Friday, April 19, 2013

The oil choke collar and wages

- by New Deal democrat

One of the themes I've been exploring is whether and how much the Oil choke collar has been responsible for the slow growth in the US economy since the turn of the Millenium. The increase in the price of a gallon of gas from $0.91 at its low in February 1999 to $4.11 in July 2008 was certainly spectacular, as shown in the graph below:

So significant is that rise that at one point Professor James Hamilton estimated that the Oil shock of 2008 was responsible for nearly half of the entire decline in GDP during the great recession.

During that same time since 1999, the average Amercian's wages in real, inflation-adjusted terms have only risen very slowly, and have been very much constrained by the increasing price they must pay at the pump, as shown in the next graph which compares the increase in the price of gas (blue, left scale) with the increase in real wages (red, right scale):

Real wages have only grown about 7% over the last 14 years, almost all of that growth during three stairstep increasies coinciding with gas price declines during two recessions and during the very weak economy of 2006.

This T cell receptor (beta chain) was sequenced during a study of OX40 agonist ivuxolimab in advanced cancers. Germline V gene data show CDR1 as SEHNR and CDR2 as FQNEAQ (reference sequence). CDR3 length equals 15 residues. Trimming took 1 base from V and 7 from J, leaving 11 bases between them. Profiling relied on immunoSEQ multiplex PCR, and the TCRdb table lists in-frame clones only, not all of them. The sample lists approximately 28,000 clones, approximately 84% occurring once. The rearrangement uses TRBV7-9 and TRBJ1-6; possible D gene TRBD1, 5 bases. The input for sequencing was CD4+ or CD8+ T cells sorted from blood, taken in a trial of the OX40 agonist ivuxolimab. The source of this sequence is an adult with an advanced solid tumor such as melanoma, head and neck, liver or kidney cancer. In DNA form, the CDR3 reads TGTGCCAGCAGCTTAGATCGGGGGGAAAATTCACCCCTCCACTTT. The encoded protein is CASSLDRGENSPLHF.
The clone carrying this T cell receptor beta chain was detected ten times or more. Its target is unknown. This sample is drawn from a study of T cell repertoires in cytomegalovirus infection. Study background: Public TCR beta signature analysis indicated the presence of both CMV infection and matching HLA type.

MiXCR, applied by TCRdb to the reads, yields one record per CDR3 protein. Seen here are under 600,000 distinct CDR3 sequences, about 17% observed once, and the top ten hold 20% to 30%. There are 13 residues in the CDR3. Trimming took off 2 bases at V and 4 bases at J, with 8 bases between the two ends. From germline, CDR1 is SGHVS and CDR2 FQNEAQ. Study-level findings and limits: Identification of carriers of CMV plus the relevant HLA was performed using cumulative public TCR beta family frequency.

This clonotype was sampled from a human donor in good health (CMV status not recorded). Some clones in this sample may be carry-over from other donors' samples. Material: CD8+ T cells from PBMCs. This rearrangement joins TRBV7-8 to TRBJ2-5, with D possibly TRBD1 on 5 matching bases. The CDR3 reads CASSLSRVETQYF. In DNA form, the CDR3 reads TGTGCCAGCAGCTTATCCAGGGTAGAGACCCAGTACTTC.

Focusing on the last several years, earlier this week I ran a graph of real hourly wages showing that deflation in March meant that real wages had turned back up albeit slightly:

I noted the other day that the loosening of the Oil choke collar this spring is giving Joe Sixpack a little respite. The improvement really shows up when we switch to a measure of the YoY% change in real wages. March, along with January marked the best comparison in two years:

Just how close the correlation between gas prices and real wage growth has been since gas prices began to rise in 1999 is shown on the next graph, in which gas prices are inverted so that lower prices are higher on the graph, and higher prices lower:

The renewed surge in gas prices past $3 all the way back to $4 in 2011 caused an actual decline in real wages, that persisted until the end of last year. As you can see in the graph above, the loosening of the oil choke collar this year has led to the first YoY increase in real wages in 2 years.

Dependiing on what happens with gas prices in the next two weeks, we could get the biggest one month decline in consumer prices since the depths of the great recession this month. Whether the decline in gas prices is momentary or signifies a real secular event makes all the difference as to whether or not this is just a brief respite or starts a real improvement in the outlook for the average Amercian family.